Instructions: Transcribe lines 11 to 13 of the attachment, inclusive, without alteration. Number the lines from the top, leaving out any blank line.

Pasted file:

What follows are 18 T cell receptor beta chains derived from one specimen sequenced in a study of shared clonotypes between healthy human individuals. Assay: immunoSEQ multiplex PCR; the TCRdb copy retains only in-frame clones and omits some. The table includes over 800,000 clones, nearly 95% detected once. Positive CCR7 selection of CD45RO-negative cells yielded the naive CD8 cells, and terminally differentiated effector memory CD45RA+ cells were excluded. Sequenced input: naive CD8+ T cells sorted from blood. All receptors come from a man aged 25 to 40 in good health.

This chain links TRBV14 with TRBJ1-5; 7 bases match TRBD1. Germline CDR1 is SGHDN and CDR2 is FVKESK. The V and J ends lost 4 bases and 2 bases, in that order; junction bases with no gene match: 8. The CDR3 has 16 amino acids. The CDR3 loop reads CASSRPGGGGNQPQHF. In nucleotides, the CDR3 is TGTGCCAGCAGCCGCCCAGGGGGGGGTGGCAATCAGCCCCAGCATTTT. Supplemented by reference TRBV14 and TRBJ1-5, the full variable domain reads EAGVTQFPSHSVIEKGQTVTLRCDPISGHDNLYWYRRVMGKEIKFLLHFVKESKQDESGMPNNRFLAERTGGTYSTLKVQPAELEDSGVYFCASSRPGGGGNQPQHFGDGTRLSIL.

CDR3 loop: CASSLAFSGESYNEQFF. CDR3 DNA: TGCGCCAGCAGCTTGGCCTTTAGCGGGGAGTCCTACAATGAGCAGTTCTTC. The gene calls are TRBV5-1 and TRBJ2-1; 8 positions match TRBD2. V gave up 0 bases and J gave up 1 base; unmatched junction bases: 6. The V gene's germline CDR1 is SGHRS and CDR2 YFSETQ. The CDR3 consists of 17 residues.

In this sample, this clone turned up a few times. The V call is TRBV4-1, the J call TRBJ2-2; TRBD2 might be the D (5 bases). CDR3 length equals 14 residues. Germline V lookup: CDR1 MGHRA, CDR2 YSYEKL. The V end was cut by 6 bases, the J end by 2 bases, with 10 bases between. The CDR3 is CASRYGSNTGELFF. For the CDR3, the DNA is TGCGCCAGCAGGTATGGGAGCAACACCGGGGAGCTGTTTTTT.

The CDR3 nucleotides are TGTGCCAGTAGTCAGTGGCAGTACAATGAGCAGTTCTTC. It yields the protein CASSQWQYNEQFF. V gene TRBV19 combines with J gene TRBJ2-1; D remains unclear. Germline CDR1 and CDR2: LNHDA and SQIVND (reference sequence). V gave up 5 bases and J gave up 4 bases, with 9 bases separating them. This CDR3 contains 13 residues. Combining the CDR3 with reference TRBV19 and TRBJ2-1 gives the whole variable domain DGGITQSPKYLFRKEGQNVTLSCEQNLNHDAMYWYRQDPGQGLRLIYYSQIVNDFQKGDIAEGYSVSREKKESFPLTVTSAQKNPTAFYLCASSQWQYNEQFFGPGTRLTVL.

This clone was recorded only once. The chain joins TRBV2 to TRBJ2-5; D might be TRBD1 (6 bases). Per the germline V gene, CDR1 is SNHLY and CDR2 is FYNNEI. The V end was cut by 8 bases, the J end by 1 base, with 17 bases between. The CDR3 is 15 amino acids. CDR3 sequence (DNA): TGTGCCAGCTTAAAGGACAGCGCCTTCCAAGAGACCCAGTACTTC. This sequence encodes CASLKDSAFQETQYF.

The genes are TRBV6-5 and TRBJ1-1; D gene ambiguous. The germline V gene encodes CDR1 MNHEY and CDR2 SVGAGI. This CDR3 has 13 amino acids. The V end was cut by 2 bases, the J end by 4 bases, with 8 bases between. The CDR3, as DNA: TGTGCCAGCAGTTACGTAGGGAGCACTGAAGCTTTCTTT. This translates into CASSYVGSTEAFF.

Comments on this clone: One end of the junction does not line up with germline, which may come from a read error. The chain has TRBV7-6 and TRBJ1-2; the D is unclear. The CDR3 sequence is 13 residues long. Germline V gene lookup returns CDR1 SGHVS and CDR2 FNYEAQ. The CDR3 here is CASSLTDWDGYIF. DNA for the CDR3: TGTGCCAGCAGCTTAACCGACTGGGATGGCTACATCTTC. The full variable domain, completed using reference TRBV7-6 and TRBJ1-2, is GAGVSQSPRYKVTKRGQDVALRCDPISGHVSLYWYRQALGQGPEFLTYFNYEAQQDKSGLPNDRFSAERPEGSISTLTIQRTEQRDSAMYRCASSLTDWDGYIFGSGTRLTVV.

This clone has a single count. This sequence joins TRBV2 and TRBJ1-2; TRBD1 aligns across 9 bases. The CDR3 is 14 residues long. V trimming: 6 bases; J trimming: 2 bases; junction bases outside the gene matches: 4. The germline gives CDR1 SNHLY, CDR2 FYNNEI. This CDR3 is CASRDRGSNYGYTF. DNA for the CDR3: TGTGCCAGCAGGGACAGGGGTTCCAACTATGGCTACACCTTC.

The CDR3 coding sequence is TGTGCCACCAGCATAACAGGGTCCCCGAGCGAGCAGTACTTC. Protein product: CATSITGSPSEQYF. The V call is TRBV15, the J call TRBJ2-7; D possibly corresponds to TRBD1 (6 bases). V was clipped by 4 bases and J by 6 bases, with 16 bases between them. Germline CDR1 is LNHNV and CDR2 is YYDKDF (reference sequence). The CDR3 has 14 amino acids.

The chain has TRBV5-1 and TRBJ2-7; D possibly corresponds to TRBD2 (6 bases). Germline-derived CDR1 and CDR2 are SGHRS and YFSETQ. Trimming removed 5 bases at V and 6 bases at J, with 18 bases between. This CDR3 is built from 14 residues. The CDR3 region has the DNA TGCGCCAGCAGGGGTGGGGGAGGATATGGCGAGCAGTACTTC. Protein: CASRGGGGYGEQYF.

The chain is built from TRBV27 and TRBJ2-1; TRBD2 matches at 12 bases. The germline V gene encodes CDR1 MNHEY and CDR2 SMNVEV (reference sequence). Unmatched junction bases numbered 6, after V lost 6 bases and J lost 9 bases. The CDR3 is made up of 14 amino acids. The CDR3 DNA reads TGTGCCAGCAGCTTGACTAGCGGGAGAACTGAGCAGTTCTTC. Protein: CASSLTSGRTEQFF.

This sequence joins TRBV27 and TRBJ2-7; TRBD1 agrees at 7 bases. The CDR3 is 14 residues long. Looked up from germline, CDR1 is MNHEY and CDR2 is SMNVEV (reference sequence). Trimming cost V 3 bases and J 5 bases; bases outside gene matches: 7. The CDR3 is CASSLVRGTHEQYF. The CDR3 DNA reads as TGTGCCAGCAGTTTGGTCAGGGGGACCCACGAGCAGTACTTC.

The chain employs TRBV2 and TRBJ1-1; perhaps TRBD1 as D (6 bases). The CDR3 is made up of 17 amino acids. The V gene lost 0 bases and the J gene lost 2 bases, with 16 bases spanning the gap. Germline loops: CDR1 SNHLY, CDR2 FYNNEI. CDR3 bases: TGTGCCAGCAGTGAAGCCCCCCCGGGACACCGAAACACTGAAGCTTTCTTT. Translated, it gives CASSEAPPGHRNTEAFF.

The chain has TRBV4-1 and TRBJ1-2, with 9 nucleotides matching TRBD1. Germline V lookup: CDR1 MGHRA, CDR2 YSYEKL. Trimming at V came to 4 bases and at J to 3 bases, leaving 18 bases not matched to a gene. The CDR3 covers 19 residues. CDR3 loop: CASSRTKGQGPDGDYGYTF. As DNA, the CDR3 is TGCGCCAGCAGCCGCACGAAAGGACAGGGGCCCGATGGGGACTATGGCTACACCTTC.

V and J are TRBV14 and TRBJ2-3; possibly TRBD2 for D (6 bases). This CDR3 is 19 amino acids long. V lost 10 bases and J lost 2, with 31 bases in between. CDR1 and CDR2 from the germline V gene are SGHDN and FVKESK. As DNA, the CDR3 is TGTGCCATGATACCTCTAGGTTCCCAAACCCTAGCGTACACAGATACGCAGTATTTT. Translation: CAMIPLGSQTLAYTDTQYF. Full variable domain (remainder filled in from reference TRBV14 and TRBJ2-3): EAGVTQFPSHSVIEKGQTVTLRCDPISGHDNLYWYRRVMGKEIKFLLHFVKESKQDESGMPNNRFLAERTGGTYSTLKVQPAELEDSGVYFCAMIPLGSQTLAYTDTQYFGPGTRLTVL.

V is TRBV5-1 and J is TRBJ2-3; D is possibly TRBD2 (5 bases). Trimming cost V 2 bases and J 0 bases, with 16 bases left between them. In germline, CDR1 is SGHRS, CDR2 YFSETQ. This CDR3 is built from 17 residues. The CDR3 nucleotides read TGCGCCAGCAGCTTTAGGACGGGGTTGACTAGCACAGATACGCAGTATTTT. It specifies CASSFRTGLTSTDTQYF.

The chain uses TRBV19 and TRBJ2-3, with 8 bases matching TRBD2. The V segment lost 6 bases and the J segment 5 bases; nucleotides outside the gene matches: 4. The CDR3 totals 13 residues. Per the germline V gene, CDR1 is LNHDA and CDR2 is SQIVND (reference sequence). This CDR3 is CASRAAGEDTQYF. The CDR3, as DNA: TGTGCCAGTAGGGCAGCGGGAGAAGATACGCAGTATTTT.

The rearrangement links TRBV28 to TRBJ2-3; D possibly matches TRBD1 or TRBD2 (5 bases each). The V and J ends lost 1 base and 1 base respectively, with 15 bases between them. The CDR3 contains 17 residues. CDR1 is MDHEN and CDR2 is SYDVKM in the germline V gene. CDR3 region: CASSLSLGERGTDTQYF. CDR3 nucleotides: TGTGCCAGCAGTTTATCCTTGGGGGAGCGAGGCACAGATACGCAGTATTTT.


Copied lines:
The chain has TRBV5-1 and TRBJ2-7; D possibly corresponds to TRBD2 (6 bases). Germline-derived CDR1 and CDR2 are SGHRS and YFSETQ. Trimming removed 5 bases at V and 6 bases at J, with 18 bases between. This CDR3 is built from 14 residues. The CDR3 region has the DNA TGCGCCAGCAGGGGTGGGGGAGGATATGGCGAGCAGTACTTC. Protein: CASRGGGGYGEQYF.

The chain is built from TRBV27 and TRBJ2-1; TRBD2 matches at 12 bases. The germline V gene encodes CDR1 MNHEY and CDR2 SMNVEV (reference sequence). Unmatched junction bases numbered 6, after V lost 6 bases and J lost 9 bases. The CDR3 is made up of 14 amino acids. The CDR3 DNA reads TGTGCCAGCAGCTTGACTAGCGGGAGAACTGAGCAGTTCTTC. Protein: CASSLTSGRTEQFF.

This sequence joins TRBV27 and TRBJ2-7; TRBD1 agrees at 7 bases. The CDR3 is 14 residues long. Looked up from germline, CDR1 is MNHEY and CDR2 is SMNVEV (reference sequence). Trimming cost V 3 bases and J 5 bases; bases outside gene matches: 7. The CDR3 is CASSLVRGTHEQYF. The CDR3 DNA reads as TGTGCCAGCAGTTTGGTCAGGGGGACCCACGAGCAGTACTTC.